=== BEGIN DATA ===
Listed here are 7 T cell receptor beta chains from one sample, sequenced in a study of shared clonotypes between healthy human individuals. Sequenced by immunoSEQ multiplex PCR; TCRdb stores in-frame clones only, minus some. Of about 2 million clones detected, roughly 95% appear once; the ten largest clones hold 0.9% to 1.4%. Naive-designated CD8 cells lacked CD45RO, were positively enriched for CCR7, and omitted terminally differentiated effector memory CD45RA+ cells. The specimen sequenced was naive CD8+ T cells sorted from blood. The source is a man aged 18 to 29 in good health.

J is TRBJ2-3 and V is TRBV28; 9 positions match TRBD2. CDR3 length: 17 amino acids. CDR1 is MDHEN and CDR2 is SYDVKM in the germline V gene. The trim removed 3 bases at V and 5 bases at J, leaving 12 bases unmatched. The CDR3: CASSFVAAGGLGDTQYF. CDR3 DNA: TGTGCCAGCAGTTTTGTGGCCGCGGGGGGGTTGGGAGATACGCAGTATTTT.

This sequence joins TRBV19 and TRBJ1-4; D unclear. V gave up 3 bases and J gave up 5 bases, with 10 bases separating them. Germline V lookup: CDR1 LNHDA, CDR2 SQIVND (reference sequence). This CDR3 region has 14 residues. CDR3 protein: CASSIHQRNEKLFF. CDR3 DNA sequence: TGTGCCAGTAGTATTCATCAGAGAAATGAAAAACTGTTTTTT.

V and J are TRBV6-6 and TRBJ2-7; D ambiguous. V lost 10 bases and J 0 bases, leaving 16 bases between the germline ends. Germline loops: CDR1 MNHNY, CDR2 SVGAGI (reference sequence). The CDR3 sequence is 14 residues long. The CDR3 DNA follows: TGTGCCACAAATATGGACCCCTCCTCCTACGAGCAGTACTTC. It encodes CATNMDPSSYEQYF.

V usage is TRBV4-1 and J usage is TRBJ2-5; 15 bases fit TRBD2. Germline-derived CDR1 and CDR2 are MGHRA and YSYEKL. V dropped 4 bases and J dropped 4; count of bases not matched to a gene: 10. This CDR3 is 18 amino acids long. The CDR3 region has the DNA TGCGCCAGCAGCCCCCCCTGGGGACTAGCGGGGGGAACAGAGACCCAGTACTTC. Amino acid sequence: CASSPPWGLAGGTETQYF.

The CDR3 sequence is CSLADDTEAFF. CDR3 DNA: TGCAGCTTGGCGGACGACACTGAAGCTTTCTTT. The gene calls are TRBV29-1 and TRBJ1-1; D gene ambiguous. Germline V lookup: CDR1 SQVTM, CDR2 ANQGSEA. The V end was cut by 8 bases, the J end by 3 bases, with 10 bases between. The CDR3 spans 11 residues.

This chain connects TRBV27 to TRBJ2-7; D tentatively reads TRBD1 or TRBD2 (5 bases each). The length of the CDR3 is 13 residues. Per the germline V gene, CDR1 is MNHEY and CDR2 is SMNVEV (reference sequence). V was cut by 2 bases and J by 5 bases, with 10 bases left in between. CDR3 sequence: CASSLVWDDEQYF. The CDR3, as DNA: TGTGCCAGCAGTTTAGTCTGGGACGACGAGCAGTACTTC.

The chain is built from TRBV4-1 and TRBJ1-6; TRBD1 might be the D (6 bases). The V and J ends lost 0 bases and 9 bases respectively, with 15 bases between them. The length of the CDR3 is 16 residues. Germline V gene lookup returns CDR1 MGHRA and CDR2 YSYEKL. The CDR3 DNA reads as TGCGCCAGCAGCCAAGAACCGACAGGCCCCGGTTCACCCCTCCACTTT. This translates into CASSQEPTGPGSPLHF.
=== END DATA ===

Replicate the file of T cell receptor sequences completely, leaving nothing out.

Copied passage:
Listed here are 7 T cell receptor beta chains from one sample, sequenced in a study of shared clonotypes between healthy human individuals. Sequenced by immunoSEQ multiplex PCR; TCRdb stores in-frame clones only, minus some. Of about 2 million clones detected, roughly 95% appear once; the ten largest clones hold 0.9% to 1.4%. Naive-designated CD8 cells lacked CD45RO, were positively enriched for CCR7, and omitted terminally differentiated effector memory CD45RA+ cells. The specimen sequenced was naive CD8+ T cells sorted from blood. The source is a man aged 18 to 29 in good health.

J is TRBJ2-3 and V is TRBV28; 9 positions match TRBD2. CDR3 length: 17 amino acids. CDR1 is MDHEN and CDR2 is SYDVKM in the germline V gene. The trim removed 3 bases at V and 5 bases at J, leaving 12 bases unmatched. The CDR3: CASSFVAAGGLGDTQYF. CDR3 DNA: TGTGCCAGCAGTTTTGTGGCCGCGGGGGGGTTGGGAGATACGCAGTATTTT.

This sequence joins TRBV19 and TRBJ1-4; D unclear. V gave up 3 bases and J gave up 5 bases, with 10 bases separating them. Germline V lookup: CDR1 LNHDA, CDR2 SQIVND (reference sequence). This CDR3 region has 14 residues. CDR3 protein: CASSIHQRNEKLFF. CDR3 DNA sequence: TGTGCCAGTAGTATTCATCAGAGAAATGAAAAACTGTTTTTT.

V and J are TRBV6-6 and TRBJ2-7; D ambiguous. V lost 10 bases and J 0 bases, leaving 16 bases between the germline ends. Germline loops: CDR1 MNHNY, CDR2 SVGAGI (reference sequence). The CDR3 sequence is 14 residues long. The CDR3 DNA follows: TGTGCCACAAATATGGACCCCTCCTCCTACGAGCAGTACTTC. It encodes CATNMDPSSYEQYF.

V usage is TRBV4-1 and J usage is TRBJ2-5; 15 bases fit TRBD2. Germline-derived CDR1 and CDR2 are MGHRA and YSYEKL. V dropped 4 bases and J dropped 4; count of bases not matched to a gene: 10. This CDR3 is 18 amino acids long. The CDR3 region has the DNA TGCGCCAGCAGCCCCCCCTGGGGACTAGCGGGGGGAACAGAGACCCAGTACTTC. Amino acid sequence: CASSPPWGLAGGTETQYF.

The CDR3 sequence is CSLADDTEAFF. CDR3 DNA: TGCAGCTTGGCGGACGACACTGAAGCTTTCTTT. The gene calls are TRBV29-1 and TRBJ1-1; D gene ambiguous. Germline V lookup: CDR1 SQVTM, CDR2 ANQGSEA. The V end was cut by 8 bases, the J end by 3 bases, with 10 bases between. The CDR3 spans 11 residues.

This chain connects TRBV27 to TRBJ2-7; D tentatively reads TRBD1 or TRBD2 (5 bases each). The length of the CDR3 is 13 residues. Per the germline V gene, CDR1 is MNHEY and CDR2 is SMNVEV (reference sequence). V was cut by 2 bases and J by 5 bases, with 10 bases left in between. CDR3 sequence: CASSLVWDDEQYF. The CDR3, as DNA: TGTGCCAGCAGTTTAGTCTGGGACGACGAGCAGTACTTC.

The chain is built from TRBV4-1 and TRBJ1-6; TRBD1 might be the D (6 bases). The V and J ends lost 0 bases and 9 bases respectively, with 15 bases between them. The length of the CDR3 is 16 residues. Germline V gene lookup returns CDR1 MGHRA and CDR2 YSYEKL. The CDR3 DNA reads as TGCGCCAGCAGCCAAGAACCGACAGGCCCCGGTTCACCCCTCCACTTT. This translates into CASSQEPTGPGSPLHF.